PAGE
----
The committee has undertaken a study on poverty that will wrap up next June. By adopting this bill at second reading, the ideas it contains can be discussed at the Standing Committee on Human Resources, Skills and Social Development and the Status of Persons with Disabilities. I will be a member of the committee studying poverty until June, since I am replacing my colleague from Churchill—Keewatinook Aski who usually sits on the committee. Some witnesses have already appeared and presented other tools that are consistent with the objective of this bill. Let us at least give ourselves the opportunity to use the ideas in the bill as the basis for the discussions that will take place at the committee and compare them to other ideas that will be presented so that we can make the best possible recommendations when we table our report.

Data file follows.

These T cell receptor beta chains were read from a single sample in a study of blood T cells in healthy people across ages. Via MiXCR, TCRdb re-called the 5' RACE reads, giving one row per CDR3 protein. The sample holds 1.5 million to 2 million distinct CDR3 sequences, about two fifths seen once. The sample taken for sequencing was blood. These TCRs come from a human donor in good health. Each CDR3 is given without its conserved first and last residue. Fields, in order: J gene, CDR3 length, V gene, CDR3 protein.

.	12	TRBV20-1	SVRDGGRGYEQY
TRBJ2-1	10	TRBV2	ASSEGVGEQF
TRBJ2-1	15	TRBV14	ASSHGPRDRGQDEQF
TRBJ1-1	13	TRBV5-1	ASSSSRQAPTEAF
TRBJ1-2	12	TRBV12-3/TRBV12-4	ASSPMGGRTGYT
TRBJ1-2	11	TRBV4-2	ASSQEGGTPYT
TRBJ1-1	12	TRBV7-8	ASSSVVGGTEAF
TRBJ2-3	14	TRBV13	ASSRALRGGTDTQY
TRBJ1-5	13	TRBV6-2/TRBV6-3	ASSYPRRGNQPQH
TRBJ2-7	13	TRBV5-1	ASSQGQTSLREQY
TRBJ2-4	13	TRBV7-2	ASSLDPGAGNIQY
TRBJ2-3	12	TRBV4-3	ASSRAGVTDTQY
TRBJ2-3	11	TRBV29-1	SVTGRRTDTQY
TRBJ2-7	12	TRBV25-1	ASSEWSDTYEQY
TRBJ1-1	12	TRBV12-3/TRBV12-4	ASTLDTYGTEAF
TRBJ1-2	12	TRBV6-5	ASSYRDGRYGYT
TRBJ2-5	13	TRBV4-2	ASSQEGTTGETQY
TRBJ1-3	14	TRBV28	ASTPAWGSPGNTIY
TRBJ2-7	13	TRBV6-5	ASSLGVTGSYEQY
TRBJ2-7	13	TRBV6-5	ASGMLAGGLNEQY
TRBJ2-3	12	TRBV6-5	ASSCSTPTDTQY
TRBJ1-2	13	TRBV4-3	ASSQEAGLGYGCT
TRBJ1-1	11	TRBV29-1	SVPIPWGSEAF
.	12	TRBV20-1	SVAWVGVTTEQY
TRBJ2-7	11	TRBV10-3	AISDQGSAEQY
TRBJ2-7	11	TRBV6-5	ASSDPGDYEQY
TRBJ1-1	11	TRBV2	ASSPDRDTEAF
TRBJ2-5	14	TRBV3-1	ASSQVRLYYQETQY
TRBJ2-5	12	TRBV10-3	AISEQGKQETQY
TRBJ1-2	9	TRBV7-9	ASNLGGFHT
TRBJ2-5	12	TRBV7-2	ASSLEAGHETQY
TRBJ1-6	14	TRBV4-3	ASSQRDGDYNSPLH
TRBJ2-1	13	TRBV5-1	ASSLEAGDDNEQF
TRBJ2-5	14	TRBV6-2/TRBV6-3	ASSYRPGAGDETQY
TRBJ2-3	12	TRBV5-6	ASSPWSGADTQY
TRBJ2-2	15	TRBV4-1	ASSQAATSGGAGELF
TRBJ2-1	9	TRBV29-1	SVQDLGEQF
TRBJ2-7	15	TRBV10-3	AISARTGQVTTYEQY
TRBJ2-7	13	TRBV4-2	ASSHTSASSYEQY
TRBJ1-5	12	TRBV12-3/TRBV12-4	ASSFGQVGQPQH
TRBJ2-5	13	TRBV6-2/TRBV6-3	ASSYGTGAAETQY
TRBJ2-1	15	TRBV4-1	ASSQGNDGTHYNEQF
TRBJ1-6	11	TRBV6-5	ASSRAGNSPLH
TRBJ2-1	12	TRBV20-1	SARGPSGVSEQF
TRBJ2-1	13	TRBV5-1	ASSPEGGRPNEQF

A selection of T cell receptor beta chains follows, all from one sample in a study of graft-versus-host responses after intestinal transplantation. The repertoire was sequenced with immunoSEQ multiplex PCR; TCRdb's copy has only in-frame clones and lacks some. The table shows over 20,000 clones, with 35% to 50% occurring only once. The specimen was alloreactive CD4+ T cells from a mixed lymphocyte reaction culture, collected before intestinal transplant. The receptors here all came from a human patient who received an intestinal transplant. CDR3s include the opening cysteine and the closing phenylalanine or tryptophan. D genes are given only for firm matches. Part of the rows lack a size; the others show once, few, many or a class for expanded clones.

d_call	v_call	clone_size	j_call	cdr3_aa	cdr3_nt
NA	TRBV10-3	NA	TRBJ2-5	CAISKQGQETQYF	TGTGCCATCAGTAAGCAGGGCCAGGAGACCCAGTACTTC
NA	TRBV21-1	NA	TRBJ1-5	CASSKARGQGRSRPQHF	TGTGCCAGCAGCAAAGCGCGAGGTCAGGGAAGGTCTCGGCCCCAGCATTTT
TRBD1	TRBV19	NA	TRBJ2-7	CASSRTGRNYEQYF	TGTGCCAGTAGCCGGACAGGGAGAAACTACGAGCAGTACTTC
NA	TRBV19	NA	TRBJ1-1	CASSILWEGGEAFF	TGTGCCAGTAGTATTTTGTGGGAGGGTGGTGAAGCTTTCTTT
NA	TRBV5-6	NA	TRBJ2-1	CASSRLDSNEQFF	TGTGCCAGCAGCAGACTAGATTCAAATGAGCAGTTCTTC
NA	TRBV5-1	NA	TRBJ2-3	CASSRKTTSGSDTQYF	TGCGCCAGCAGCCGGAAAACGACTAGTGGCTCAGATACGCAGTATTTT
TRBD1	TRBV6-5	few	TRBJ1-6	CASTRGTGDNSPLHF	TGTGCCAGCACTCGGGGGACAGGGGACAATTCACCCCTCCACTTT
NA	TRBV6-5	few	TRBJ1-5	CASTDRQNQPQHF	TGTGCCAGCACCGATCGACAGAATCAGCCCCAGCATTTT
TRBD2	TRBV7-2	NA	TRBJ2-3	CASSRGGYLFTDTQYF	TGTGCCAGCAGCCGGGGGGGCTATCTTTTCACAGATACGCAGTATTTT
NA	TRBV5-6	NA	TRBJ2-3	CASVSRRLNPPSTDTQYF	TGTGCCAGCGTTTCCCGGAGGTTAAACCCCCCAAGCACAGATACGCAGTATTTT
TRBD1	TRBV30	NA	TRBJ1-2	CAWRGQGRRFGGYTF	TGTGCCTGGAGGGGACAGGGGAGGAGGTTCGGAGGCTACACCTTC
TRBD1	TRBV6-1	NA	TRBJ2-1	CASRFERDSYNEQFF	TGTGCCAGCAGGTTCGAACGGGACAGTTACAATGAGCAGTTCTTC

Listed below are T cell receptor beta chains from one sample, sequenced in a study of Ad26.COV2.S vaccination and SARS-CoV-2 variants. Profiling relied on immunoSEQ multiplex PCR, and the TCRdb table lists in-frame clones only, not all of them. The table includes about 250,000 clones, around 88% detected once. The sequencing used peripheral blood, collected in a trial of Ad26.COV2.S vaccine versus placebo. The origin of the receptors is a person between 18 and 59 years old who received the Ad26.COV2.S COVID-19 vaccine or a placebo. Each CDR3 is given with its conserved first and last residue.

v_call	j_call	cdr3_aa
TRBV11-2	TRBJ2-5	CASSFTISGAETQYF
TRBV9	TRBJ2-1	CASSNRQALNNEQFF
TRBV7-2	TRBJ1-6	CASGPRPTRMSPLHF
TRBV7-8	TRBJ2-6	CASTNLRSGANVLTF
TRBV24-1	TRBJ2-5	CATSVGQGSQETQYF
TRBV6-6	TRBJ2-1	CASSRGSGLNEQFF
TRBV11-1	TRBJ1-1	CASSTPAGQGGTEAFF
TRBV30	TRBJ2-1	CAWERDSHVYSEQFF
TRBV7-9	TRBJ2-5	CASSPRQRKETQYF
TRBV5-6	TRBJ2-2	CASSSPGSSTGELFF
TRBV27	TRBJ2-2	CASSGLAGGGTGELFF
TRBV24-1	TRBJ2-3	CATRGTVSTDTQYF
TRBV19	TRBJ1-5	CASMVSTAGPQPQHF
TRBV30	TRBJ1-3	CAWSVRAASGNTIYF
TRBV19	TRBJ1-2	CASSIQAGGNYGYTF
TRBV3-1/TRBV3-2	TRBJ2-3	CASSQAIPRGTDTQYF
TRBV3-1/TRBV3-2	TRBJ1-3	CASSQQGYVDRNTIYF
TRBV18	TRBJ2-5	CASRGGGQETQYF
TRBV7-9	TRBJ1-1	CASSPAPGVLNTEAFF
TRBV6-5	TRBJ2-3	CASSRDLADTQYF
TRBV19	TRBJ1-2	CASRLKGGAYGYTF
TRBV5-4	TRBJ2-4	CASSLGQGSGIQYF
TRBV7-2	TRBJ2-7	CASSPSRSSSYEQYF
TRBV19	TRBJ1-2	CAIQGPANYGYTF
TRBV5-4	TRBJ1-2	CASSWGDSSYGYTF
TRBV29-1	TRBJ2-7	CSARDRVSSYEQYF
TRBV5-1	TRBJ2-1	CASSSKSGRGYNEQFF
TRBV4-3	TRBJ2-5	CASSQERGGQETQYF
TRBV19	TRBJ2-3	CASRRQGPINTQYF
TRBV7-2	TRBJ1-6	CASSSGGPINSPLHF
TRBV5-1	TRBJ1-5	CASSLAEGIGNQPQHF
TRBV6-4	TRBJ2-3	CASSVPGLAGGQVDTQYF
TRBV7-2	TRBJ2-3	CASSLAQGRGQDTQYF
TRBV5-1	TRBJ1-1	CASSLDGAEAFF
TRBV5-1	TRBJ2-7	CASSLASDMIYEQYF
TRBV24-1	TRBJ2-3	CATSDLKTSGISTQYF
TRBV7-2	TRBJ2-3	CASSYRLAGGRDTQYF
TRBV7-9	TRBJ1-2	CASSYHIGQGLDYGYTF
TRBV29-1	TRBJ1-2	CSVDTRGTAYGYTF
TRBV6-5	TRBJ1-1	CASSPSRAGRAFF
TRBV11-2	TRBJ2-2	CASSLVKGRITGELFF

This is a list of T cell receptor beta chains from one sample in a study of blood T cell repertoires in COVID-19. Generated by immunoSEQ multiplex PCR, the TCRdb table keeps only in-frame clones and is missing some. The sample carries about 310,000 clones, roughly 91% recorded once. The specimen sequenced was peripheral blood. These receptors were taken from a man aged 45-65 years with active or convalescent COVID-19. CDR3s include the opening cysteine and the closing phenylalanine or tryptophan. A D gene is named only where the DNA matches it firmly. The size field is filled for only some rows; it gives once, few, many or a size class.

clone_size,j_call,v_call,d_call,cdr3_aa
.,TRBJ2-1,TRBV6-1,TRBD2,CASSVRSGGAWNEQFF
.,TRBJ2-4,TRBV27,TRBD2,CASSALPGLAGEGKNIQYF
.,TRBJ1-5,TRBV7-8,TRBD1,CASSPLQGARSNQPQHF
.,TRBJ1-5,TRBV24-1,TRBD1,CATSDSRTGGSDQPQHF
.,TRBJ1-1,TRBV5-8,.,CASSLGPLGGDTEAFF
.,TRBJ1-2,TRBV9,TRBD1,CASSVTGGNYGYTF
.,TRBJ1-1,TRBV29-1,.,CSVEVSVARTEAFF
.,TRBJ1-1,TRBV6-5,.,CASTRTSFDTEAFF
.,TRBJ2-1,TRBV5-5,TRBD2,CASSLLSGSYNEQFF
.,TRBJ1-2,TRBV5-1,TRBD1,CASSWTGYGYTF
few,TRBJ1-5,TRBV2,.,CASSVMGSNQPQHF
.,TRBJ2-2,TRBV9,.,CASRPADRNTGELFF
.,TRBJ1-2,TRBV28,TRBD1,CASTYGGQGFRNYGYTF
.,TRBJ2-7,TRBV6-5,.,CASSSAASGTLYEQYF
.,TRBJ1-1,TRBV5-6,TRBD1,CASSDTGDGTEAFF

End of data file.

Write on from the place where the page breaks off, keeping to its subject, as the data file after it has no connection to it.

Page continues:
As I said earlier, in 1989, the House unanimously adopted a motion to eliminate child poverty. In 2009, the House of Commons reaffirmed its desire to reduce poverty. We are now at the point where we need more than empty words. We need to establish a real strategy. Establishing a strategy means setting goals: where do we want to be in five or 10 years when it comes to reducing poverty? We also need mechanisms to measure poverty. Right now, in Canada, we still have not agreed on an official definition of poverty. We still have not established how to measure poverty. If we want to be able to see how well a program to eliminate poverty is working from year to year, we have to have mechanisms to measure progress and determine whether poverty has been reduced or not.

That is what my bill proposes. Let us develop mechanisms for measuring poverty so that, year after year, we can take steps toward reducing it. My bill would also add social condition to the Canadian Human Rights Act. We know that poverty is a ground for discrimination, but right now it is not in the list of prohibited grounds of discrimination.